Crossbar switches replace operators
An automatic exchange can be compared to a robot that replaces an operator in a manual station. It takes messages from human beings, makes certain connections according to these orders and then sends messages back. The crossbar switch is such a robot.
The crossbar switch derives its name form the fact that it is based on the principles for a rectangular coordinate system. In an automatic telephone system, the objective is to find the right line - telephone number - based on impulses from a rotary dial. In a crossbar switch, each such position can be specified using coordinates.
The switch is based on 10 holding or vertical magnets and 10 selecting or horizontal magnets. The contact field thus consists of 100 contact points. Connection to the correct line is accomplished by the selecting magnets, which are activated by each pulse from the dial up to the selector corresponding to the first digit in the telephone number. Each selector has thin piano wires that control a row of springsets to which the subscriber line is connected.
When the next digit is dialed, the holding magnet's armature is activated by each of the dial pulses up to the armature corresponding to the digit. When armature is activated, contact is established at the crosspoint between the horizontal selecting finger and the vertical holding armature.
In a telephone station with thousands of subscribers, a few crossbar switches are not sufficient. Instead, a register must be used that stores digits and incrementally selects the group of 100 subscribers to which the number being dialed belongs. This is accomplished by a group switch that uses the telephone number digit-by-digit to select the correct 100-group. A final selector then identifies the desired telephone number.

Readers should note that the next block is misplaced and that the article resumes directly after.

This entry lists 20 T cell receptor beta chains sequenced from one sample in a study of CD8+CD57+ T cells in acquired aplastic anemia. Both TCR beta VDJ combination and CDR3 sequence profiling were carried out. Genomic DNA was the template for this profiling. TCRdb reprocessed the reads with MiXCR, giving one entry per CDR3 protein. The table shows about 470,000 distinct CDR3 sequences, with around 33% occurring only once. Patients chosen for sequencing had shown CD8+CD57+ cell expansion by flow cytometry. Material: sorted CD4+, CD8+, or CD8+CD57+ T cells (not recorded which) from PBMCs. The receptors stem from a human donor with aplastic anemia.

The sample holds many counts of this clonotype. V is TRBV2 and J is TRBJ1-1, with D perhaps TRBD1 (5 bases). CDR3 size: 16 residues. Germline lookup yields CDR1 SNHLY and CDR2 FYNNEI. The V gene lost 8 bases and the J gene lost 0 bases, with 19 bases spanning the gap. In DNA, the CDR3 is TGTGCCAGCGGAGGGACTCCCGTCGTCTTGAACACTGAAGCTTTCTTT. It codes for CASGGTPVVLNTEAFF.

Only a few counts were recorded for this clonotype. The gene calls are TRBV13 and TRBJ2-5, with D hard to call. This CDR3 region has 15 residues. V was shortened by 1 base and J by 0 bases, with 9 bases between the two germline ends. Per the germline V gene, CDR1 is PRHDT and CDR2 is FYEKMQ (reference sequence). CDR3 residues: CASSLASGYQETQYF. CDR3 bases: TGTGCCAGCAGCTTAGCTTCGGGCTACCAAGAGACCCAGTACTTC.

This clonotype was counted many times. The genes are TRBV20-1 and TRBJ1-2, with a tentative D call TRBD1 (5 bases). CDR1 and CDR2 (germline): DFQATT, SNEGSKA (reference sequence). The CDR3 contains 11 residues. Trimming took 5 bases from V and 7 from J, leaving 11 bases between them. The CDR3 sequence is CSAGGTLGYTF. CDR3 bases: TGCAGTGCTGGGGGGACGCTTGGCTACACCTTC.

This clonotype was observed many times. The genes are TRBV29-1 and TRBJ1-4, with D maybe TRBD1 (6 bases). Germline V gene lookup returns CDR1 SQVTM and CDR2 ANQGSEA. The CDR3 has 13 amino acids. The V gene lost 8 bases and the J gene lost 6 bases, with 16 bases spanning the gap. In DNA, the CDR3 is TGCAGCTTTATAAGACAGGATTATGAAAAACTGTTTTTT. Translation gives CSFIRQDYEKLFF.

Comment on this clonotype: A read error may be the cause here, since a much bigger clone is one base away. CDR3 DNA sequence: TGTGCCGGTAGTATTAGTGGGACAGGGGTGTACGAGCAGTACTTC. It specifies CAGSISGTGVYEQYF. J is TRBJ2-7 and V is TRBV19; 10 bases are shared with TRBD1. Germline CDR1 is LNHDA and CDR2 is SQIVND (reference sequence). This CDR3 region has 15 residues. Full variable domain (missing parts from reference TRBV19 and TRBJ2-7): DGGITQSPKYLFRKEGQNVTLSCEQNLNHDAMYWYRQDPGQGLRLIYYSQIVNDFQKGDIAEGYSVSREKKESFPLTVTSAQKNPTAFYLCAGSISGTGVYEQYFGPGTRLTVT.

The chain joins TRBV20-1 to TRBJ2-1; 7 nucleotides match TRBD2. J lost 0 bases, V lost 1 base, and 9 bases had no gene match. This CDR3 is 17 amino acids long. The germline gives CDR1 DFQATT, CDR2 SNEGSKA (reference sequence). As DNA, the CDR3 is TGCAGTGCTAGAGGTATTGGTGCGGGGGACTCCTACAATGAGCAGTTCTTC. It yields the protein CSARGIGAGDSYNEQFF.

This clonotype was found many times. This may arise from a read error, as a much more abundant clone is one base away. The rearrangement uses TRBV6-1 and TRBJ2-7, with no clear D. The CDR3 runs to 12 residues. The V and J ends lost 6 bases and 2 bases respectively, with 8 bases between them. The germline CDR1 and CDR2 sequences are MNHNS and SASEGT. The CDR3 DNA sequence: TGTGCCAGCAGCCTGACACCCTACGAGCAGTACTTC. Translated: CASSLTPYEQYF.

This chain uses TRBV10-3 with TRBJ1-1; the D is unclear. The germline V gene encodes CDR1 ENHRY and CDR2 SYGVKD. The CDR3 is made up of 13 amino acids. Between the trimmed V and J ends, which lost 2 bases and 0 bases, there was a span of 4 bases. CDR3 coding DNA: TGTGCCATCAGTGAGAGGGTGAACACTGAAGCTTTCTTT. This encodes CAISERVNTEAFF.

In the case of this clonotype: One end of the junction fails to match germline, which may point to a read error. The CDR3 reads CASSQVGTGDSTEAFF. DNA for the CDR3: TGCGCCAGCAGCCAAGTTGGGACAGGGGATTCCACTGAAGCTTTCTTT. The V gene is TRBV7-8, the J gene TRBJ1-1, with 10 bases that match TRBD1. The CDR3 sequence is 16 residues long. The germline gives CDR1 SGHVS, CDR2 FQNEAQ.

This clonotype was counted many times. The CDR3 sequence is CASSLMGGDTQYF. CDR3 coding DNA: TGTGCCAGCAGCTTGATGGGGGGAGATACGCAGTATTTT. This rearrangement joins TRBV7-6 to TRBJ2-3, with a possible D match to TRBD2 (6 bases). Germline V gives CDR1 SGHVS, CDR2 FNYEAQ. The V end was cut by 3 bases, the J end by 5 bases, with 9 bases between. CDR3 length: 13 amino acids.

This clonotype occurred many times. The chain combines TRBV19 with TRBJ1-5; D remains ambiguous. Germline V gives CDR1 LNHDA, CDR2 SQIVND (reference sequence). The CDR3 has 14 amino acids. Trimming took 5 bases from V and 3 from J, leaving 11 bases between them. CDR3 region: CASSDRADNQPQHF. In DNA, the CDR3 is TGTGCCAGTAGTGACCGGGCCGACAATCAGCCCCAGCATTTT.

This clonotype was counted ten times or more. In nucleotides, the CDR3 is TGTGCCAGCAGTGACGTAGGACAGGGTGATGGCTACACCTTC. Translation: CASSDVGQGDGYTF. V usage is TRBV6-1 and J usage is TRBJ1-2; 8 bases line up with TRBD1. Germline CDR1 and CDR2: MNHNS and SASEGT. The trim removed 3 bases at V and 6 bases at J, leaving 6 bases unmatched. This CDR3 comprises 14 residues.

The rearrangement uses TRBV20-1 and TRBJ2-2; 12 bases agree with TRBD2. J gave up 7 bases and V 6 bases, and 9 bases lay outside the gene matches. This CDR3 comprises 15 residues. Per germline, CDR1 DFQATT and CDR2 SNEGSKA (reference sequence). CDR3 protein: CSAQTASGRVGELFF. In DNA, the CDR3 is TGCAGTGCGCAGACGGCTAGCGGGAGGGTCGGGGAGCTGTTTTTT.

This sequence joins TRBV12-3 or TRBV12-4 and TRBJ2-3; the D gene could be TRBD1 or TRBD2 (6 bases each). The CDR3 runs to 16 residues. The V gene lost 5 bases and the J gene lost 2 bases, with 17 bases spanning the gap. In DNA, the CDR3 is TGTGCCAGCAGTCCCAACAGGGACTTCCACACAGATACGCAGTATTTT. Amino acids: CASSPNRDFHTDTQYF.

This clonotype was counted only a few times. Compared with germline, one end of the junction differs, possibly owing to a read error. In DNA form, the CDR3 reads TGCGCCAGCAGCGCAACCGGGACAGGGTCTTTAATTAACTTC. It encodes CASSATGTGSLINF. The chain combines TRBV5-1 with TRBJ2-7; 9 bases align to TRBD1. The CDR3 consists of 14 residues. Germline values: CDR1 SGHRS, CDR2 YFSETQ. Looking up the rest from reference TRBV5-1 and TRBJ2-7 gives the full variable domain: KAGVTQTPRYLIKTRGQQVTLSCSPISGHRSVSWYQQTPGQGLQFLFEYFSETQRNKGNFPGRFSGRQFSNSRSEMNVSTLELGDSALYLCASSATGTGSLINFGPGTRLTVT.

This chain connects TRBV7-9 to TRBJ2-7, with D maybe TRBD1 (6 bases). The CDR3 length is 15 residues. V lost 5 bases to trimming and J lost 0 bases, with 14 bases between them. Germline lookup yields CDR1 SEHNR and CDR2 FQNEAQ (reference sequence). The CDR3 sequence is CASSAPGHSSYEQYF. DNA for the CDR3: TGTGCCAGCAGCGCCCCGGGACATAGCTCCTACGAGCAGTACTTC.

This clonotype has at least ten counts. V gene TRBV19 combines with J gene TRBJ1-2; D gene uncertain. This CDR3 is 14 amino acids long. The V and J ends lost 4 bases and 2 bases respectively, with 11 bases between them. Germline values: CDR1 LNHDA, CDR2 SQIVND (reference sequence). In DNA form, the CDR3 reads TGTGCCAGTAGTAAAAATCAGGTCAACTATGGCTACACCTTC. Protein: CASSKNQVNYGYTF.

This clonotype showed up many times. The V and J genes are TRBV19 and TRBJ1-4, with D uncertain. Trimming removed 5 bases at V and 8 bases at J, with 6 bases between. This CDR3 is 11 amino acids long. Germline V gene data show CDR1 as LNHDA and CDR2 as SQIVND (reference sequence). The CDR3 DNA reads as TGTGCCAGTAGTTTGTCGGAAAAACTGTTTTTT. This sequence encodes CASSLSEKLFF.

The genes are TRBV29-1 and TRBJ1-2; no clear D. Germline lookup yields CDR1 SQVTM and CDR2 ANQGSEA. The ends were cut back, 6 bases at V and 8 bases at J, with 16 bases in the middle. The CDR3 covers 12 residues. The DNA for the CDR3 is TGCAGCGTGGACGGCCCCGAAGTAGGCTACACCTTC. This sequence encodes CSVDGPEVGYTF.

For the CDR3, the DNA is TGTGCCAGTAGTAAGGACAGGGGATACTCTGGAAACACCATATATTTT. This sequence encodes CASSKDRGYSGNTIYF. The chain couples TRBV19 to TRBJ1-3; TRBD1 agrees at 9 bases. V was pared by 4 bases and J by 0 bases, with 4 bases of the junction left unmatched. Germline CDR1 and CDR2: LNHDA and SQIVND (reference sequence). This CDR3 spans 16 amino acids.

Apart from switching, an automatic telephone station must have several other functions. When the person who wishes to make a call lifts the receiver, a line finder identifies the telephone number from which the call is being made. The number is marked as busy and a register stores the desired telephone number for the following connection procedure. Signaling tones must be sent (dial tone when the receiver is lifted and dialing can begin, a ring signal when the connection has been established, and a busy signal as appropriate). The dialed subscriber must also receive a ring signal, which is immediately terminated when the receiver is lifted, and impulses to the caller's call meter must be generated. When the call is terminated, everything returns to the original state.
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